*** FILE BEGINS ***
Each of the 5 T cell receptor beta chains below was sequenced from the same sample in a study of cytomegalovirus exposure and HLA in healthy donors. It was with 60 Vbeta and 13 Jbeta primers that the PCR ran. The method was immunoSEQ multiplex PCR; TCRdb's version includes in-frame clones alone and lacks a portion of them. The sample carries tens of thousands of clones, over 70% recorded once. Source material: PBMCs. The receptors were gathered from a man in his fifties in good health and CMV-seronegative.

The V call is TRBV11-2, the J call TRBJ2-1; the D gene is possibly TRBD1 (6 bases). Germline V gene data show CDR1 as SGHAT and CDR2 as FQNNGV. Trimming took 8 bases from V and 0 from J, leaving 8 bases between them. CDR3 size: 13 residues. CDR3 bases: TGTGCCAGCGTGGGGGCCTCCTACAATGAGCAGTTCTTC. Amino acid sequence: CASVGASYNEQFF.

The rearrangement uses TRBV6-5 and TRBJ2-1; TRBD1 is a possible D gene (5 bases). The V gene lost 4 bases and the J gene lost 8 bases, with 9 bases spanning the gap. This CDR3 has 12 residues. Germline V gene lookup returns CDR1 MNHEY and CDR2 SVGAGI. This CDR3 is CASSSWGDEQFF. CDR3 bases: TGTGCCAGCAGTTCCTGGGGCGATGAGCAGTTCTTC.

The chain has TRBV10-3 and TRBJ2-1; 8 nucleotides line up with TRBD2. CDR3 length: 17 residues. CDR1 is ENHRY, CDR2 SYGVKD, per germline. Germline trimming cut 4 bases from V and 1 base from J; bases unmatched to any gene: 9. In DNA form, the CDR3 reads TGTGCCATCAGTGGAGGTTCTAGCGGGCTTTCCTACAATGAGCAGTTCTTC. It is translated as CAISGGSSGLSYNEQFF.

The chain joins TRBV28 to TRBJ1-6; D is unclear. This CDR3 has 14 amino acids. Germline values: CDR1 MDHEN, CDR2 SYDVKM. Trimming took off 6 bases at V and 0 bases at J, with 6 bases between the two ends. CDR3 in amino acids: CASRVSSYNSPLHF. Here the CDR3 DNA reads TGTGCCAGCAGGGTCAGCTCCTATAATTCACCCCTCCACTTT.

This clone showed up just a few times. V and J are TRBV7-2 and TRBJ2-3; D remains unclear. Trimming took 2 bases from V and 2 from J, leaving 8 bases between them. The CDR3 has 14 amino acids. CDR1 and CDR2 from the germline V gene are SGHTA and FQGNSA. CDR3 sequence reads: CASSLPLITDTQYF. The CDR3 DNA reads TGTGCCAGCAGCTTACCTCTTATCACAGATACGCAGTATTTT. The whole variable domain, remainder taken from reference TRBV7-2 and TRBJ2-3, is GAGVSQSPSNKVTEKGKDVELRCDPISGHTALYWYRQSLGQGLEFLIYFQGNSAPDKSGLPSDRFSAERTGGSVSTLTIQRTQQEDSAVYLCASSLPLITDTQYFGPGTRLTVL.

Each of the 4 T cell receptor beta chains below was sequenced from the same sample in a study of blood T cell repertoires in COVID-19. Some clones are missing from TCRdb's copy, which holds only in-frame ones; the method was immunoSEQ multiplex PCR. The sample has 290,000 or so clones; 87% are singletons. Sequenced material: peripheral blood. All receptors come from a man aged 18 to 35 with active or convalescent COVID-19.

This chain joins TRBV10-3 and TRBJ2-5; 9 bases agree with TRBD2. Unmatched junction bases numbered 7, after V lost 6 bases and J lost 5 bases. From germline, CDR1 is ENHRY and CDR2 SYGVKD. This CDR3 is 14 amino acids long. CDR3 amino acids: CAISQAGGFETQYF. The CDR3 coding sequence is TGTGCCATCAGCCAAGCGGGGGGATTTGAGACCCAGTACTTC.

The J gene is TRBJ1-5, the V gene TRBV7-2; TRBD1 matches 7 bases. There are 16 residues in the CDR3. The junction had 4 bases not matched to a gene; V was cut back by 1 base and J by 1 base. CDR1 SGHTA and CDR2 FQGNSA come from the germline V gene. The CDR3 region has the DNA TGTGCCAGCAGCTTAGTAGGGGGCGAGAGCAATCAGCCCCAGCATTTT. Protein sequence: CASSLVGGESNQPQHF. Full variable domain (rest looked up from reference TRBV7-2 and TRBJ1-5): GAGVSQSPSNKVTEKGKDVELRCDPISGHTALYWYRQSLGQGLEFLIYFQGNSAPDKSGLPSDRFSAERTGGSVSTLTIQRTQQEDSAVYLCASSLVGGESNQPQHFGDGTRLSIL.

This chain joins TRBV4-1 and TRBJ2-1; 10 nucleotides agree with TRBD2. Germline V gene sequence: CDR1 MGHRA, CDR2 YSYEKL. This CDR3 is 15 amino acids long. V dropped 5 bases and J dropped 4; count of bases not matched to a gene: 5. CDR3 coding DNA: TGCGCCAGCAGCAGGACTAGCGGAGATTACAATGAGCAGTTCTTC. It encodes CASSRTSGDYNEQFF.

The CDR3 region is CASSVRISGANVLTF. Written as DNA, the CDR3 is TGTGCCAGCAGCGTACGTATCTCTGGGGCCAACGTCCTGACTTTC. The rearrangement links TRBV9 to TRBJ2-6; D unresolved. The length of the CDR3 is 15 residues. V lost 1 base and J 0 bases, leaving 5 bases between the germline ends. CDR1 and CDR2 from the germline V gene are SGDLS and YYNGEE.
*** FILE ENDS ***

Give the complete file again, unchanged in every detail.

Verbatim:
Each of the 5 T cell receptor beta chains below was sequenced from the same sample in a study of cytomegalovirus exposure and HLA in healthy donors. It was with 60 Vbeta and 13 Jbeta primers that the PCR ran. The method was immunoSEQ multiplex PCR; TCRdb's version includes in-frame clones alone and lacks a portion of them. The sample carries tens of thousands of clones, over 70% recorded once. Source material: PBMCs. The receptors were gathered from a man in his fifties in good health and CMV-seronegative.

The V call is TRBV11-2, the J call TRBJ2-1; the D gene is possibly TRBD1 (6 bases). Germline V gene data show CDR1 as SGHAT and CDR2 as FQNNGV. Trimming took 8 bases from V and 0 from J, leaving 8 bases between them. CDR3 size: 13 residues. CDR3 bases: TGTGCCAGCGTGGGGGCCTCCTACAATGAGCAGTTCTTC. Amino acid sequence: CASVGASYNEQFF.

The rearrangement uses TRBV6-5 and TRBJ2-1; TRBD1 is a possible D gene (5 bases). The V gene lost 4 bases and the J gene lost 8 bases, with 9 bases spanning the gap. This CDR3 has 12 residues. Germline V gene lookup returns CDR1 MNHEY and CDR2 SVGAGI. This CDR3 is CASSSWGDEQFF. CDR3 bases: TGTGCCAGCAGTTCCTGGGGCGATGAGCAGTTCTTC.

The chain has TRBV10-3 and TRBJ2-1; 8 nucleotides line up with TRBD2. CDR3 length: 17 residues. CDR1 is ENHRY, CDR2 SYGVKD, per germline. Germline trimming cut 4 bases from V and 1 base from J; bases unmatched to any gene: 9. In DNA form, the CDR3 reads TGTGCCATCAGTGGAGGTTCTAGCGGGCTTTCCTACAATGAGCAGTTCTTC. It is translated as CAISGGSSGLSYNEQFF.

The chain joins TRBV28 to TRBJ1-6; D is unclear. This CDR3 has 14 amino acids. Germline values: CDR1 MDHEN, CDR2 SYDVKM. Trimming took off 6 bases at V and 0 bases at J, with 6 bases between the two ends. CDR3 in amino acids: CASRVSSYNSPLHF. Here the CDR3 DNA reads TGTGCCAGCAGGGTCAGCTCCTATAATTCACCCCTCCACTTT.

This clone showed up just a few times. V and J are TRBV7-2 and TRBJ2-3; D remains unclear. Trimming took 2 bases from V and 2 from J, leaving 8 bases between them. The CDR3 has 14 amino acids. CDR1 and CDR2 from the germline V gene are SGHTA and FQGNSA. CDR3 sequence reads: CASSLPLITDTQYF. The CDR3 DNA reads TGTGCCAGCAGCTTACCTCTTATCACAGATACGCAGTATTTT. The whole variable domain, remainder taken from reference TRBV7-2 and TRBJ2-3, is GAGVSQSPSNKVTEKGKDVELRCDPISGHTALYWYRQSLGQGLEFLIYFQGNSAPDKSGLPSDRFSAERTGGSVSTLTIQRTQQEDSAVYLCASSLPLITDTQYFGPGTRLTVL.

Each of the 4 T cell receptor beta chains below was sequenced from the same sample in a study of blood T cell repertoires in COVID-19. Some clones are missing from TCRdb's copy, which holds only in-frame ones; the method was immunoSEQ multiplex PCR. The sample has 290,000 or so clones; 87% are singletons. Sequenced material: peripheral blood. All receptors come from a man aged 18 to 35 with active or convalescent COVID-19.

This chain joins TRBV10-3 and TRBJ2-5; 9 bases agree with TRBD2. Unmatched junction bases numbered 7, after V lost 6 bases and J lost 5 bases. From germline, CDR1 is ENHRY and CDR2 SYGVKD. This CDR3 is 14 amino acids long. CDR3 amino acids: CAISQAGGFETQYF. The CDR3 coding sequence is TGTGCCATCAGCCAAGCGGGGGGATTTGAGACCCAGTACTTC.

The J gene is TRBJ1-5, the V gene TRBV7-2; TRBD1 matches 7 bases. There are 16 residues in the CDR3. The junction had 4 bases not matched to a gene; V was cut back by 1 base and J by 1 base. CDR1 SGHTA and CDR2 FQGNSA come from the germline V gene. The CDR3 region has the DNA TGTGCCAGCAGCTTAGTAGGGGGCGAGAGCAATCAGCCCCAGCATTTT. Protein sequence: CASSLVGGESNQPQHF. Full variable domain (rest looked up from reference TRBV7-2 and TRBJ1-5): GAGVSQSPSNKVTEKGKDVELRCDPISGHTALYWYRQSLGQGLEFLIYFQGNSAPDKSGLPSDRFSAERTGGSVSTLTIQRTQQEDSAVYLCASSLVGGESNQPQHFGDGTRLSIL.

This chain joins TRBV4-1 and TRBJ2-1; 10 nucleotides agree with TRBD2. Germline V gene sequence: CDR1 MGHRA, CDR2 YSYEKL. This CDR3 is 15 amino acids long. V dropped 5 bases and J dropped 4; count of bases not matched to a gene: 5. CDR3 coding DNA: TGCGCCAGCAGCAGGACTAGCGGAGATTACAATGAGCAGTTCTTC. It encodes CASSRTSGDYNEQFF.

The CDR3 region is CASSVRISGANVLTF. Written as DNA, the CDR3 is TGTGCCAGCAGCGTACGTATCTCTGGGGCCAACGTCCTGACTTTC. The rearrangement links TRBV9 to TRBJ2-6; D unresolved. The length of the CDR3 is 15 residues. V lost 1 base and J 0 bases, leaving 5 bases between the germline ends. CDR1 and CDR2 from the germline V gene are SGDLS and YYNGEE.